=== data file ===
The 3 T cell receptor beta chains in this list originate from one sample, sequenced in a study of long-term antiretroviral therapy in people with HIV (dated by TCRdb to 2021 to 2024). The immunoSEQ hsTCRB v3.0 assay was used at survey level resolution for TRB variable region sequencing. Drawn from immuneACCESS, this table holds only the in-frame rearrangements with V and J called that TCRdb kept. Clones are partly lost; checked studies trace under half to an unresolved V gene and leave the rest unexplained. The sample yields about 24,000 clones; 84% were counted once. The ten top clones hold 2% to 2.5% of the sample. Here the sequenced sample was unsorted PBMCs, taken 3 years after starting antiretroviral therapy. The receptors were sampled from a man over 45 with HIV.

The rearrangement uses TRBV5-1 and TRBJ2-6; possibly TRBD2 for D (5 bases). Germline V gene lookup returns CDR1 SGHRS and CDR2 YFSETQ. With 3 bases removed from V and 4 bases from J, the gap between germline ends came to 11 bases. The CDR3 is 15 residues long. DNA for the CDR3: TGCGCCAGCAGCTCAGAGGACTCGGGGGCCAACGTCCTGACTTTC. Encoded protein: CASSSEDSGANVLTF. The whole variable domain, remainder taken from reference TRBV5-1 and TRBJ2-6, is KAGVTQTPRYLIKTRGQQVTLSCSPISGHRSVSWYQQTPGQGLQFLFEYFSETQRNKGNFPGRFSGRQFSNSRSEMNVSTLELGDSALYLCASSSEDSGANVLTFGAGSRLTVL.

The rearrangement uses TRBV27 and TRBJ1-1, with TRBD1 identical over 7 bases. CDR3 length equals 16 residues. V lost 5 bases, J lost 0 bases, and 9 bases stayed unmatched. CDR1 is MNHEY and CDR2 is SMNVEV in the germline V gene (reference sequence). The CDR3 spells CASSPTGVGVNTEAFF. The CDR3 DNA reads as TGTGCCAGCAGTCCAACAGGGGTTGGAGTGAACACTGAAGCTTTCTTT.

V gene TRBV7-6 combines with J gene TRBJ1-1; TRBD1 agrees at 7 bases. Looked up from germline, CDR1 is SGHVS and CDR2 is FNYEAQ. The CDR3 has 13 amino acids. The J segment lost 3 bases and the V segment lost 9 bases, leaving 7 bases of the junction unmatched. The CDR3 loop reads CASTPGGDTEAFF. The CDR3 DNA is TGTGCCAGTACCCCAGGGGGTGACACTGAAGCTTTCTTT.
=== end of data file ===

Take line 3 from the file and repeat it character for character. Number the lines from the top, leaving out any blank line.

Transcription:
The rearrangement uses TRBV27 and TRBJ1-1, with TRBD1 identical over 7 bases. CDR3 length equals 16 residues. V lost 5 bases, J lost 0 bases, and 9 bases stayed unmatched. CDR1 is MNHEY and CDR2 is SMNVEV in the germline V gene (reference sequence). The CDR3 spells CASSPTGVGVNTEAFF. The CDR3 DNA reads as TGTGCCAGCAGTCCAACAGGGGTTGGAGTGAACACTGAAGCTTTCTTT.